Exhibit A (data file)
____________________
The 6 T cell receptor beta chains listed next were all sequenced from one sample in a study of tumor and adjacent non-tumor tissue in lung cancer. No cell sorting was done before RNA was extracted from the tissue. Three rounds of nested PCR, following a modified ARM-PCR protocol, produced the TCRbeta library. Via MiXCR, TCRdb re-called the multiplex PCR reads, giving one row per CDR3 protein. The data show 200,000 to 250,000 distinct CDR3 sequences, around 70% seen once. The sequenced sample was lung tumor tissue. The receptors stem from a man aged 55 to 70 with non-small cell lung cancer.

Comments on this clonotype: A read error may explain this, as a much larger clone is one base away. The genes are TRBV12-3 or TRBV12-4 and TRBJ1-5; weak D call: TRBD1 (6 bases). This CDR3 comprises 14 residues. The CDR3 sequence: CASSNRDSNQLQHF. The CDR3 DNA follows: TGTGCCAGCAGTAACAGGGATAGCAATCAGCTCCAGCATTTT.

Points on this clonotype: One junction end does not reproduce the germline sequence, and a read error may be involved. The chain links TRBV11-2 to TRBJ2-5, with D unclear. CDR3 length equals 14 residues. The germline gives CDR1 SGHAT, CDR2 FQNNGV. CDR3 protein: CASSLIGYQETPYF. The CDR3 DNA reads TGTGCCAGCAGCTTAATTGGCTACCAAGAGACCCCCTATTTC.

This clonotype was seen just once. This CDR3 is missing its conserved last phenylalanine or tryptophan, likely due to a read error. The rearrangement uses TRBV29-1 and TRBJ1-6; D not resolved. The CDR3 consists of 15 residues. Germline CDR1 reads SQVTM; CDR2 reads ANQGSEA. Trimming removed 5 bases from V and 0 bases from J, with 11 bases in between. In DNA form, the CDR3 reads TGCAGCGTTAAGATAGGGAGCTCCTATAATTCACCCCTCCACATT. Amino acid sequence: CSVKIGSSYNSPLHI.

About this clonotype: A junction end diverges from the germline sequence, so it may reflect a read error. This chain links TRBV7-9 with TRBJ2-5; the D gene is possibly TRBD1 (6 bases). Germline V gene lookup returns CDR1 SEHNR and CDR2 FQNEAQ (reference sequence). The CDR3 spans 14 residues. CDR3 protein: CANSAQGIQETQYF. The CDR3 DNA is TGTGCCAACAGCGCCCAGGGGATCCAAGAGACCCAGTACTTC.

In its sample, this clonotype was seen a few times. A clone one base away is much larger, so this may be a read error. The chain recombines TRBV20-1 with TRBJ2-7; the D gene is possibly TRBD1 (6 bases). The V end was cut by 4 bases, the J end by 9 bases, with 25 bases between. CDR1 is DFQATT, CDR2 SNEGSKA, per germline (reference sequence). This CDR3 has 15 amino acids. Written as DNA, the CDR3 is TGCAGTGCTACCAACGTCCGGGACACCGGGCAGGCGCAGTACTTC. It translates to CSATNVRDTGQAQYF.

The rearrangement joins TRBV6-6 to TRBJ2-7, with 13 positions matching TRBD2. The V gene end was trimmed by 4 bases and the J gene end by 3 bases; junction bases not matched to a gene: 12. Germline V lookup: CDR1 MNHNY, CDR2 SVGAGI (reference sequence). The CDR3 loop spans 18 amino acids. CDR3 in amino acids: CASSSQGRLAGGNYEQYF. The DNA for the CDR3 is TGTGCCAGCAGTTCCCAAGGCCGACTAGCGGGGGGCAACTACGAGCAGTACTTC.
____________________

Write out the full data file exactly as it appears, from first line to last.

The 6 T cell receptor beta chains listed next were all sequenced from one sample in a study of tumor and adjacent non-tumor tissue in lung cancer. No cell sorting was done before RNA was extracted from the tissue. Three rounds of nested PCR, following a modified ARM-PCR protocol, produced the TCRbeta library. Via MiXCR, TCRdb re-called the multiplex PCR reads, giving one row per CDR3 protein. The data show 200,000 to 250,000 distinct CDR3 sequences, around 70% seen once. The sequenced sample was lung tumor tissue. The receptors stem from a man aged 55 to 70 with non-small cell lung cancer.

Comments on this clonotype: A read error may explain this, as a much larger clone is one base away. The genes are TRBV12-3 or TRBV12-4 and TRBJ1-5; weak D call: TRBD1 (6 bases). This CDR3 comprises 14 residues. The CDR3 sequence: CASSNRDSNQLQHF. The CDR3 DNA follows: TGTGCCAGCAGTAACAGGGATAGCAATCAGCTCCAGCATTTT.

Points on this clonotype: One junction end does not reproduce the germline sequence, and a read error may be involved. The chain links TRBV11-2 to TRBJ2-5, with D unclear. CDR3 length equals 14 residues. The germline gives CDR1 SGHAT, CDR2 FQNNGV. CDR3 protein: CASSLIGYQETPYF. The CDR3 DNA reads TGTGCCAGCAGCTTAATTGGCTACCAAGAGACCCCCTATTTC.

This clonotype was seen just once. This CDR3 is missing its conserved last phenylalanine or tryptophan, likely due to a read error. The rearrangement uses TRBV29-1 and TRBJ1-6; D not resolved. The CDR3 consists of 15 residues. Germline CDR1 reads SQVTM; CDR2 reads ANQGSEA. Trimming removed 5 bases from V and 0 bases from J, with 11 bases in between. In DNA form, the CDR3 reads TGCAGCGTTAAGATAGGGAGCTCCTATAATTCACCCCTCCACATT. Amino acid sequence: CSVKIGSSYNSPLHI.

About this clonotype: A junction end diverges from the germline sequence, so it may reflect a read error. This chain links TRBV7-9 with TRBJ2-5; the D gene is possibly TRBD1 (6 bases). Germline V gene lookup returns CDR1 SEHNR and CDR2 FQNEAQ (reference sequence). The CDR3 spans 14 residues. CDR3 protein: CANSAQGIQETQYF. The CDR3 DNA is TGTGCCAACAGCGCCCAGGGGATCCAAGAGACCCAGTACTTC.

In its sample, this clonotype was seen a few times. A clone one base away is much larger, so this may be a read error. The chain recombines TRBV20-1 with TRBJ2-7; the D gene is possibly TRBD1 (6 bases). The V end was cut by 4 bases, the J end by 9 bases, with 25 bases between. CDR1 is DFQATT, CDR2 SNEGSKA, per germline (reference sequence). This CDR3 has 15 amino acids. Written as DNA, the CDR3 is TGCAGTGCTACCAACGTCCGGGACACCGGGCAGGCGCAGTACTTC. It translates to CSATNVRDTGQAQYF.

The rearrangement joins TRBV6-6 to TRBJ2-7, with 13 positions matching TRBD2. The V gene end was trimmed by 4 bases and the J gene end by 3 bases; junction bases not matched to a gene: 12. Germline V lookup: CDR1 MNHNY, CDR2 SVGAGI (reference sequence). The CDR3 loop spans 18 amino acids. CDR3 in amino acids: CASSSQGRLAGGNYEQYF. The DNA for the CDR3 is TGTGCCAGCAGTTCCCAAGGCCGACTAGCGGGGGGCAACTACGAGCAGTACTTC.